You played before the Baccalaureate exercises in the glade and then a recessional. You’d wait between and hope for a signal that you could recognize, It was always hard to catch the signal. In the early days, somebody was supposed to wave a handkerchief, but some people left early so you couldn’t always tell. Eventually they had the telephone signal from the Greek Theater or the stadium but, it was sometimes just by guess as to whether they were really through.
If we followed student requests we might be playing Happy Birthday every day, so we would save it for the University birthday and make it traditional. When the new president was to be inaugurated, we tried to play his college song. I remember hunting up Swarthmore. I discovered it was the same old favorite that they have at Cornell and Missouri. Kind of a typical university hymn. I remember having quite a hunt for the Ecuadorian national hymn because it wasn’t available in any books. Luckily, right there in the tower there was a little book of bugle calls for a marine band, and there was the national anthem for Ecuador and one which, surprisingly enough, was in our range. For quite a while I used to serenade one of the professors who was British and had an eight o clock. He loved to hear the good, old English marching songs and such. So, I’d serenade him, knowing that he was walking down to the campus.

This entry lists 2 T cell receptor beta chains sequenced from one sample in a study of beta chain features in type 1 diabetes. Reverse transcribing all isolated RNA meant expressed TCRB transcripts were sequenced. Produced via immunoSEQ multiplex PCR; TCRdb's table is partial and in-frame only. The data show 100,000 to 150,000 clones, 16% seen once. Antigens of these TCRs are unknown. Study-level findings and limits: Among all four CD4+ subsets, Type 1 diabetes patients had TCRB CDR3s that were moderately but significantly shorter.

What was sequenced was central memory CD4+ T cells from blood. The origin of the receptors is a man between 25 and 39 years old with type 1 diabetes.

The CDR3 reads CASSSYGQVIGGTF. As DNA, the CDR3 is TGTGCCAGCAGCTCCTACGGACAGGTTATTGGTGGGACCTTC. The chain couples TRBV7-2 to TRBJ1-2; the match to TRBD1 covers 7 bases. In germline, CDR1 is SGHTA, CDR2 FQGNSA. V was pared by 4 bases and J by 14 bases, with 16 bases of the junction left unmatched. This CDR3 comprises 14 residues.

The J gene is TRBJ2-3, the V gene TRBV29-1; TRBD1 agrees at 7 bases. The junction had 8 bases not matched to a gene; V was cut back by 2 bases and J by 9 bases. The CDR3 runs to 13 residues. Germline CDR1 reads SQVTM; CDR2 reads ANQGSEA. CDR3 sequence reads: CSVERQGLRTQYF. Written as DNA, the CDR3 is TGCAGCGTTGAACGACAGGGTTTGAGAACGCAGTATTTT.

Of course when the Berkeley Fire came they tried to summon the students.
We didn’t have the bells every Friday in the good old days, but we did have them on Saturday night if the team won, and on the days for meetings or rallies. [The first time the bells were played, in 1917, was for the Stanford-UC game]
When we could participate in University memorial services or other occasions, we did. Mr. Noyse and I had a lot of fun at the end of World War II, when we celebrated the armistice. Those were the days when we were the only two ringers and we took turns for a couple of hours, playing everything that we could find that seemed to be patriotic or gave us a chance to exercise our own pleasure at the armistice.